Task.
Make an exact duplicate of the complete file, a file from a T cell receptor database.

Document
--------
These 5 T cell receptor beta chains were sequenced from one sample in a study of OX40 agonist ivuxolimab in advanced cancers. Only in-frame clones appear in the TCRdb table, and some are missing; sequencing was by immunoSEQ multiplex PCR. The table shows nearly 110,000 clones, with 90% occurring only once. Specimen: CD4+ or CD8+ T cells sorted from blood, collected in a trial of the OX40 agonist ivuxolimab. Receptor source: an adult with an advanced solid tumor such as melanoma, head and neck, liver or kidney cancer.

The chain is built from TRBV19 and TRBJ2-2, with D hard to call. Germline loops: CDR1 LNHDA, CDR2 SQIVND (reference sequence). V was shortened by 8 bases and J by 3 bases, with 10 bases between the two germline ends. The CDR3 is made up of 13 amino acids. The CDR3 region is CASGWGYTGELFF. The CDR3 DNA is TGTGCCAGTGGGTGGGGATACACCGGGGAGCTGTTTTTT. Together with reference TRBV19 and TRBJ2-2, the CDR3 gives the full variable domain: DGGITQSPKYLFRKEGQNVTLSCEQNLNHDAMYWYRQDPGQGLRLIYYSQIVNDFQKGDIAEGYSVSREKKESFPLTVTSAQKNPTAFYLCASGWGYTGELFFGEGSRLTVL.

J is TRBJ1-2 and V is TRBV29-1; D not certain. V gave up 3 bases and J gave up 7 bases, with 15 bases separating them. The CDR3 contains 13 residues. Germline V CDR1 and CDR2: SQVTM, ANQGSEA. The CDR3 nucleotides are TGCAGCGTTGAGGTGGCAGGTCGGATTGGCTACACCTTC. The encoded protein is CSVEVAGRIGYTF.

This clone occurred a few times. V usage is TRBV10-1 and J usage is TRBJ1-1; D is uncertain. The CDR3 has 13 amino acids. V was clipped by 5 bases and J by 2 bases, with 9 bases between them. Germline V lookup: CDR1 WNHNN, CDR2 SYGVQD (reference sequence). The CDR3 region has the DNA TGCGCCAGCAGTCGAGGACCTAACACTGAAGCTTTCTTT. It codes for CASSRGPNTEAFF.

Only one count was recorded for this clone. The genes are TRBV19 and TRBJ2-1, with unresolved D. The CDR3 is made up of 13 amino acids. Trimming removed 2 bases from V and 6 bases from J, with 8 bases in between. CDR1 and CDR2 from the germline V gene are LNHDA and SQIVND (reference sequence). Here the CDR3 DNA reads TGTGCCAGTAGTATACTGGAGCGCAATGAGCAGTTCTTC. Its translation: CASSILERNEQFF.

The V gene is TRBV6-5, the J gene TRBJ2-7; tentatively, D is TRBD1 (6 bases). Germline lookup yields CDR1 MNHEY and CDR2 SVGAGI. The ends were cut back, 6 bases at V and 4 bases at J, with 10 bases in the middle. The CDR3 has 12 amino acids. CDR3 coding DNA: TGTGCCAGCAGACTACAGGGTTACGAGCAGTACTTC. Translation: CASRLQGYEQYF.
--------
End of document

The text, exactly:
These 5 T cell receptor beta chains were sequenced from one sample in a study of OX40 agonist ivuxolimab in advanced cancers. Only in-frame clones appear in the TCRdb table, and some are missing; sequencing was by immunoSEQ multiplex PCR. The table shows nearly 110,000 clones, with 90% occurring only once. Specimen: CD4+ or CD8+ T cells sorted from blood, collected in a trial of the OX40 agonist ivuxolimab. Receptor source: an adult with an advanced solid tumor such as melanoma, head and neck, liver or kidney cancer.

The chain is built from TRBV19 and TRBJ2-2, with D hard to call. Germline loops: CDR1 LNHDA, CDR2 SQIVND (reference sequence). V was shortened by 8 bases and J by 3 bases, with 10 bases between the two germline ends. The CDR3 is made up of 13 amino acids. The CDR3 region is CASGWGYTGELFF. The CDR3 DNA is TGTGCCAGTGGGTGGGGATACACCGGGGAGCTGTTTTTT. Together with reference TRBV19 and TRBJ2-2, the CDR3 gives the full variable domain: DGGITQSPKYLFRKEGQNVTLSCEQNLNHDAMYWYRQDPGQGLRLIYYSQIVNDFQKGDIAEGYSVSREKKESFPLTVTSAQKNPTAFYLCASGWGYTGELFFGEGSRLTVL.

J is TRBJ1-2 and V is TRBV29-1; D not certain. V gave up 3 bases and J gave up 7 bases, with 15 bases separating them. The CDR3 contains 13 residues. Germline V CDR1 and CDR2: SQVTM, ANQGSEA. The CDR3 nucleotides are TGCAGCGTTGAGGTGGCAGGTCGGATTGGCTACACCTTC. The encoded protein is CSVEVAGRIGYTF.

This clone occurred a few times. V usage is TRBV10-1 and J usage is TRBJ1-1; D is uncertain. The CDR3 has 13 amino acids. V was clipped by 5 bases and J by 2 bases, with 9 bases between them. Germline V lookup: CDR1 WNHNN, CDR2 SYGVQD (reference sequence). The CDR3 region has the DNA TGCGCCAGCAGTCGAGGACCTAACACTGAAGCTTTCTTT. It codes for CASSRGPNTEAFF.

Only one count was recorded for this clone. The genes are TRBV19 and TRBJ2-1, with unresolved D. The CDR3 is made up of 13 amino acids. Trimming removed 2 bases from V and 6 bases from J, with 8 bases in between. CDR1 and CDR2 from the germline V gene are LNHDA and SQIVND (reference sequence). Here the CDR3 DNA reads TGTGCCAGTAGTATACTGGAGCGCAATGAGCAGTTCTTC. Its translation: CASSILERNEQFF.

The V gene is TRBV6-5, the J gene TRBJ2-7; tentatively, D is TRBD1 (6 bases). Germline lookup yields CDR1 MNHEY and CDR2 SVGAGI. The ends were cut back, 6 bases at V and 4 bases at J, with 10 bases in the middle. The CDR3 has 12 amino acids. CDR3 coding DNA: TGTGCCAGCAGACTACAGGGTTACGAGCAGTACTTC. Translation: CASRLQGYEQYF.